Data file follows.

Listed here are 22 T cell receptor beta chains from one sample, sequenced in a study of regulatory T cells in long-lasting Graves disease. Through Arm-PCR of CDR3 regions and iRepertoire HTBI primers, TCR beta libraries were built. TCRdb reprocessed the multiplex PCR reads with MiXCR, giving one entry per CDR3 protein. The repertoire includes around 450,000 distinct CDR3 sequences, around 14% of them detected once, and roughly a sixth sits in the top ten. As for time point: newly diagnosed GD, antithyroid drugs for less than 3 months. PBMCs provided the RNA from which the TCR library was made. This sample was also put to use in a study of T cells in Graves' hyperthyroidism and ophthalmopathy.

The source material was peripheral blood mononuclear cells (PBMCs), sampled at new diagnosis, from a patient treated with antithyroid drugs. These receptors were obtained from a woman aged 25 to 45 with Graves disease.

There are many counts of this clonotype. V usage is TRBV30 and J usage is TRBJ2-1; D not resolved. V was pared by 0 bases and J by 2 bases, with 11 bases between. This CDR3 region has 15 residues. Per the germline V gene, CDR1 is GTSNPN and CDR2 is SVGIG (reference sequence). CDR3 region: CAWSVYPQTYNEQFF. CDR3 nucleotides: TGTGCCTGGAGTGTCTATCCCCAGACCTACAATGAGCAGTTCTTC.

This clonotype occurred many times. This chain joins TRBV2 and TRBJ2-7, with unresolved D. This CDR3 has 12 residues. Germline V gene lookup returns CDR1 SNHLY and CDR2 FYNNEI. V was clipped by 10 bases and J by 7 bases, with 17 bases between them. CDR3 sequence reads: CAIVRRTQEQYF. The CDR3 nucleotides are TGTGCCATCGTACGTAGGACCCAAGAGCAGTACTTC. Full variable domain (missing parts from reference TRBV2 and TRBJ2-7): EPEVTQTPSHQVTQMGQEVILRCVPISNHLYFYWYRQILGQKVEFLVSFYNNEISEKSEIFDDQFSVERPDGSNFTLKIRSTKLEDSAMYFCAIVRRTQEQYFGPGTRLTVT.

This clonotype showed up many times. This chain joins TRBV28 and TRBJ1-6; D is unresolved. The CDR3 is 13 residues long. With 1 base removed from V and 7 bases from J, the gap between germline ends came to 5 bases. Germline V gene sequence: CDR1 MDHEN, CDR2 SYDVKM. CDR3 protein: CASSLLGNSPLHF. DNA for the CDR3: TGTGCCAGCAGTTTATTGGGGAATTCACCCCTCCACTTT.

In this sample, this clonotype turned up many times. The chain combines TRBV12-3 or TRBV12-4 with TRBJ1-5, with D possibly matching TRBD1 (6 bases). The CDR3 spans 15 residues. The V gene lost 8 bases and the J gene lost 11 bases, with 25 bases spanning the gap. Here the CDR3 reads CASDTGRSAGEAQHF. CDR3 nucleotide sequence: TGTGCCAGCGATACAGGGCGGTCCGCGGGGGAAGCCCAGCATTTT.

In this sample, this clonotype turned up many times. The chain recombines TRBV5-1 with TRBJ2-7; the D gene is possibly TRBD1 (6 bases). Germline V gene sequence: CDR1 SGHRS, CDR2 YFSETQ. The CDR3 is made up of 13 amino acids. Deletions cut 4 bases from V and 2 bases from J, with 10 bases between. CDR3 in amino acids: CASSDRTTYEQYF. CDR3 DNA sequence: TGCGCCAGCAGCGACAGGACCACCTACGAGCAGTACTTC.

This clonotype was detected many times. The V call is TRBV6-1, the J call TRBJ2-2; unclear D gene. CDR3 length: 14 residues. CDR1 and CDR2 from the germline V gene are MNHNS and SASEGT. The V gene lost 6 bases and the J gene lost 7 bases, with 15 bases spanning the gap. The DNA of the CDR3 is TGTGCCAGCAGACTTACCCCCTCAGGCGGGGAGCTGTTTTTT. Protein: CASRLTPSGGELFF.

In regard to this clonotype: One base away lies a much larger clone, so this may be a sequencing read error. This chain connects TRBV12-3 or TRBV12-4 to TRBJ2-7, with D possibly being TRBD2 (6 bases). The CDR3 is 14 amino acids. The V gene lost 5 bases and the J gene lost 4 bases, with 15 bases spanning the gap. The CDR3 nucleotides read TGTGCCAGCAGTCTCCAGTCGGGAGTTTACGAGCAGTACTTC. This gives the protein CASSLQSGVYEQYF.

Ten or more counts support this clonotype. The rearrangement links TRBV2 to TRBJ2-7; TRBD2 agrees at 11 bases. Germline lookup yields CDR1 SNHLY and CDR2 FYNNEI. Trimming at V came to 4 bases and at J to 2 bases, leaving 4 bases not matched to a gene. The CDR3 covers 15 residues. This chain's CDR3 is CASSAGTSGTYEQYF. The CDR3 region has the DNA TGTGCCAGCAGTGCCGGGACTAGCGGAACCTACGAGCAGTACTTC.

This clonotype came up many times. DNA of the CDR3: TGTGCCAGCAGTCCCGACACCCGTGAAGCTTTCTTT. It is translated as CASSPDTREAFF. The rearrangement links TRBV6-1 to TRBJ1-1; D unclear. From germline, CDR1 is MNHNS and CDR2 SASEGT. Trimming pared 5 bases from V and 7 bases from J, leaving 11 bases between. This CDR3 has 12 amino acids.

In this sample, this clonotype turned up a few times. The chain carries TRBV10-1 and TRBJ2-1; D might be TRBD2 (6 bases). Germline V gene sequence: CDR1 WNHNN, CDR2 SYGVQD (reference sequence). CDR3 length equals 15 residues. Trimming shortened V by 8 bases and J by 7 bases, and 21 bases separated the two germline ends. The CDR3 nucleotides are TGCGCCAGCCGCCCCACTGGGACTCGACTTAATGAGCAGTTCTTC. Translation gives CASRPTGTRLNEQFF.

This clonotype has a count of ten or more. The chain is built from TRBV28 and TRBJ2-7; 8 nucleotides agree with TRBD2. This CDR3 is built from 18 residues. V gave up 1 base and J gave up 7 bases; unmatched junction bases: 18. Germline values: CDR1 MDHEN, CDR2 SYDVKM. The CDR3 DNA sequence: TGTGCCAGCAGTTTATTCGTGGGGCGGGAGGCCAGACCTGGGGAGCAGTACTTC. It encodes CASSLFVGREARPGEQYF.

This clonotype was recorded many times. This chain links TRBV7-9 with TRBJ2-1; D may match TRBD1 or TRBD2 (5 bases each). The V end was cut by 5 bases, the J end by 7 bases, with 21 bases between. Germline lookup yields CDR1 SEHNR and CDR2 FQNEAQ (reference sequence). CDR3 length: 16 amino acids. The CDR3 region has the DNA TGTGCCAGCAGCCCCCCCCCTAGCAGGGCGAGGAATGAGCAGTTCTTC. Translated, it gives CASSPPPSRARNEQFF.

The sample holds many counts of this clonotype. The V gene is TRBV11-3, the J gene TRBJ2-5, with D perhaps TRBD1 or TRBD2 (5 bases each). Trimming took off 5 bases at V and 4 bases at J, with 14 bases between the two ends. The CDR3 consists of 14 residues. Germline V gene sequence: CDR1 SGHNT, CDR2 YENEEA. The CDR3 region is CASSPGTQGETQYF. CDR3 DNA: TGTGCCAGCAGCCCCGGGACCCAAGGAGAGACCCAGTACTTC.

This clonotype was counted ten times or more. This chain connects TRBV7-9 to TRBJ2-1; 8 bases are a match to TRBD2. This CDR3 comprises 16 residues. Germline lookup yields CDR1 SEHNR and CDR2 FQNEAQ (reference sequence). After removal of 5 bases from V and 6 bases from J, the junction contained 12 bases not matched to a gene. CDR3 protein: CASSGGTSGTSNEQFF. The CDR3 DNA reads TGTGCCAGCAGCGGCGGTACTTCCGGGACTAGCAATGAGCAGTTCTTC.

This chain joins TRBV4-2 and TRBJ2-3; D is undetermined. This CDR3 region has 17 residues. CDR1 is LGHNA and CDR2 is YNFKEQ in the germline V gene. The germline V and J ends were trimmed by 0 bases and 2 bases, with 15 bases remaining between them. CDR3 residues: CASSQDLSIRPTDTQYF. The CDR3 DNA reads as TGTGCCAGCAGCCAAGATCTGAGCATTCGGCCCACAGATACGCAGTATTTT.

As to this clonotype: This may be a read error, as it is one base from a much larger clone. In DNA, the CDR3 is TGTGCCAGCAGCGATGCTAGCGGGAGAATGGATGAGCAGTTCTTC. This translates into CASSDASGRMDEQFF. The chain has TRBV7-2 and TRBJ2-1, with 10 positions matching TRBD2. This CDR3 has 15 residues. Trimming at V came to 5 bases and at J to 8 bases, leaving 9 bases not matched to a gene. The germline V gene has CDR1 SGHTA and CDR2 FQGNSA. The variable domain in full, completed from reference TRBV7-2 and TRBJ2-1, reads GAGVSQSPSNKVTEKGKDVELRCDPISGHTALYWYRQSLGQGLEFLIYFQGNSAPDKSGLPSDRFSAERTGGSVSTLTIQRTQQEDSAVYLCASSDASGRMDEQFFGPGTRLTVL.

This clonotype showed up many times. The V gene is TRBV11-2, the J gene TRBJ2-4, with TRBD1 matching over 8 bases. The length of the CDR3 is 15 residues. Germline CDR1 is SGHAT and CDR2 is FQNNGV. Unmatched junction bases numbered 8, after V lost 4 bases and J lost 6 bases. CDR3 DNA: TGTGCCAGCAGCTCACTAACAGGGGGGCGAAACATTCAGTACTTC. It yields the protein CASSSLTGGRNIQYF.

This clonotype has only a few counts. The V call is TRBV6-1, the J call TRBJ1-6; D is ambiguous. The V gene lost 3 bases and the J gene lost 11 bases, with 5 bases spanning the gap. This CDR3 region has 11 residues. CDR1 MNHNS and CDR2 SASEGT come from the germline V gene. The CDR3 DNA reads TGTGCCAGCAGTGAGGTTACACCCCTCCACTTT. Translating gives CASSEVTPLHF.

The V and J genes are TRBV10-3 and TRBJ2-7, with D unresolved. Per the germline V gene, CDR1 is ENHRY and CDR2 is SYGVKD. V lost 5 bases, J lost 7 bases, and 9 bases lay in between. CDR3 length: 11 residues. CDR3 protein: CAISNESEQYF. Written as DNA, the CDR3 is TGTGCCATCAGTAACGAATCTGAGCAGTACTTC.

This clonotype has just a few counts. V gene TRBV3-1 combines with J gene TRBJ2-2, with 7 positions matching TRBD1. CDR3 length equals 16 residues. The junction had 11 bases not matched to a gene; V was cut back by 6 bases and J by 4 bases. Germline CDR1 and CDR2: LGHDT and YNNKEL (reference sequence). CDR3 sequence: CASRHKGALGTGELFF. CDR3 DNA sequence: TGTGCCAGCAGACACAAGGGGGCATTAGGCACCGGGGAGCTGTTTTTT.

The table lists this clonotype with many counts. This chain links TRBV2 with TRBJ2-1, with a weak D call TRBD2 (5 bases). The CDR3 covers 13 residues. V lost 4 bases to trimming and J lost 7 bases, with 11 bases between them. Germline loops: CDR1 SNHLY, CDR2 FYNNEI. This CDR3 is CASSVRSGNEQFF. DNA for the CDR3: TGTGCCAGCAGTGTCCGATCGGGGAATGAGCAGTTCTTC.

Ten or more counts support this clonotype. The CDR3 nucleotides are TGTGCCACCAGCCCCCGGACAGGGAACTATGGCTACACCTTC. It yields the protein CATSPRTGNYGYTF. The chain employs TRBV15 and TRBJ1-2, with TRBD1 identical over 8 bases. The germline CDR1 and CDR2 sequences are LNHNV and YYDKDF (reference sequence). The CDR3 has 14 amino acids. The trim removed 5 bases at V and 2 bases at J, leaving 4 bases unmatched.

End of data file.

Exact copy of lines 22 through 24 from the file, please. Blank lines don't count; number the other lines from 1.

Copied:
This clonotype has just a few counts. V gene TRBV3-1 combines with J gene TRBJ2-2, with 7 positions matching TRBD1. CDR3 length equals 16 residues. The junction had 11 bases not matched to a gene; V was cut back by 6 bases and J by 4 bases. Germline CDR1 and CDR2: LGHDT and YNNKEL (reference sequence). CDR3 sequence: CASRHKGALGTGELFF. CDR3 DNA sequence: TGTGCCAGCAGACACAAGGGGGCATTAGGCACCGGGGAGCTGTTTTTT.

The table lists this clonotype with many counts. This chain links TRBV2 with TRBJ2-1, with a weak D call TRBD2 (5 bases). The CDR3 covers 13 residues. V lost 4 bases to trimming and J lost 7 bases, with 11 bases between them. Germline loops: CDR1 SNHLY, CDR2 FYNNEI. This CDR3 is CASSVRSGNEQFF. DNA for the CDR3: TGTGCCAGCAGTGTCCGATCGGGGAATGAGCAGTTCTTC.

Ten or more counts support this clonotype. The CDR3 nucleotides are TGTGCCACCAGCCCCCGGACAGGGAACTATGGCTACACCTTC. It yields the protein CATSPRTGNYGYTF. The chain employs TRBV15 and TRBJ1-2, with TRBD1 identical over 8 bases. The germline CDR1 and CDR2 sequences are LNHNV and YYDKDF (reference sequence). The CDR3 has 14 amino acids. The trim removed 5 bases at V and 2 bases at J, leaving 4 bases unmatched.